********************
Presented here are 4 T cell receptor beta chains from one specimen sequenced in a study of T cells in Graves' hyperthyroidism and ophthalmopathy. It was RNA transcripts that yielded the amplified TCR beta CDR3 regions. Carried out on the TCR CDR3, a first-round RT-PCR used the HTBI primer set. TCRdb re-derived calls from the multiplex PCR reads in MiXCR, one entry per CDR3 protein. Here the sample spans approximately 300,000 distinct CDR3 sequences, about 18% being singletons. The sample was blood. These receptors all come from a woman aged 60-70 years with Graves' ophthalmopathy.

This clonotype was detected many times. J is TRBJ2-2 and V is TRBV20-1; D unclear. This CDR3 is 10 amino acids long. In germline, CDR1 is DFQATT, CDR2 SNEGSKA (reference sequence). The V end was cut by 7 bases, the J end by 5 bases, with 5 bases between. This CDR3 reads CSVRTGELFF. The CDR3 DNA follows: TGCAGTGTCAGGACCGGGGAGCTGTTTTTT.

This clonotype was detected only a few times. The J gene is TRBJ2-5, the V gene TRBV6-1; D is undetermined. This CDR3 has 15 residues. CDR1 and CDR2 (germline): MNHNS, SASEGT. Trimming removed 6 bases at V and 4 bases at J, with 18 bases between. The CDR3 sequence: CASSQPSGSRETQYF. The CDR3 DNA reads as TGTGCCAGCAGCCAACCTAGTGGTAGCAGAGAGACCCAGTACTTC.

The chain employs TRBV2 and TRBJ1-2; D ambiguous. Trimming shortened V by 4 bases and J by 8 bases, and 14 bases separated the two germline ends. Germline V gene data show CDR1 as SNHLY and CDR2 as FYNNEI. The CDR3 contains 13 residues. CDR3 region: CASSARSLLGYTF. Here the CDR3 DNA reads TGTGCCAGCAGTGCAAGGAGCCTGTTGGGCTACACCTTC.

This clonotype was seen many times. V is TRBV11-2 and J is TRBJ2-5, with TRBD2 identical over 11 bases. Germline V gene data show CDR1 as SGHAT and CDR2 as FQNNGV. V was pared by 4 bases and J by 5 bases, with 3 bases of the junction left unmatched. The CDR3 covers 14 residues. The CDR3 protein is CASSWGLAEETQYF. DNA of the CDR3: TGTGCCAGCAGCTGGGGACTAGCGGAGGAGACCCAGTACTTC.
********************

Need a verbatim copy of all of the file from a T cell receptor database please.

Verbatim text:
Presented here are 4 T cell receptor beta chains from one specimen sequenced in a study of T cells in Graves' hyperthyroidism and ophthalmopathy. It was RNA transcripts that yielded the amplified TCR beta CDR3 regions. Carried out on the TCR CDR3, a first-round RT-PCR used the HTBI primer set. TCRdb re-derived calls from the multiplex PCR reads in MiXCR, one entry per CDR3 protein. Here the sample spans approximately 300,000 distinct CDR3 sequences, about 18% being singletons. The sample was blood. These receptors all come from a woman aged 60-70 years with Graves' ophthalmopathy.

This clonotype was detected many times. J is TRBJ2-2 and V is TRBV20-1; D unclear. This CDR3 is 10 amino acids long. In germline, CDR1 is DFQATT, CDR2 SNEGSKA (reference sequence). The V end was cut by 7 bases, the J end by 5 bases, with 5 bases between. This CDR3 reads CSVRTGELFF. The CDR3 DNA follows: TGCAGTGTCAGGACCGGGGAGCTGTTTTTT.

This clonotype was detected only a few times. The J gene is TRBJ2-5, the V gene TRBV6-1; D is undetermined. This CDR3 has 15 residues. CDR1 and CDR2 (germline): MNHNS, SASEGT. Trimming removed 6 bases at V and 4 bases at J, with 18 bases between. The CDR3 sequence: CASSQPSGSRETQYF. The CDR3 DNA reads as TGTGCCAGCAGCCAACCTAGTGGTAGCAGAGAGACCCAGTACTTC.

The chain employs TRBV2 and TRBJ1-2; D ambiguous. Trimming shortened V by 4 bases and J by 8 bases, and 14 bases separated the two germline ends. Germline V gene data show CDR1 as SNHLY and CDR2 as FYNNEI. The CDR3 contains 13 residues. CDR3 region: CASSARSLLGYTF. Here the CDR3 DNA reads TGTGCCAGCAGTGCAAGGAGCCTGTTGGGCTACACCTTC.

This clonotype was seen many times. V is TRBV11-2 and J is TRBJ2-5, with TRBD2 identical over 11 bases. Germline V gene data show CDR1 as SGHAT and CDR2 as FQNNGV. V was pared by 4 bases and J by 5 bases, with 3 bases of the junction left unmatched. The CDR3 covers 14 residues. The CDR3 protein is CASSWGLAEETQYF. DNA of the CDR3: TGTGCCAGCAGCTGGGGACTAGCGGAGGAGACCCAGTACTTC.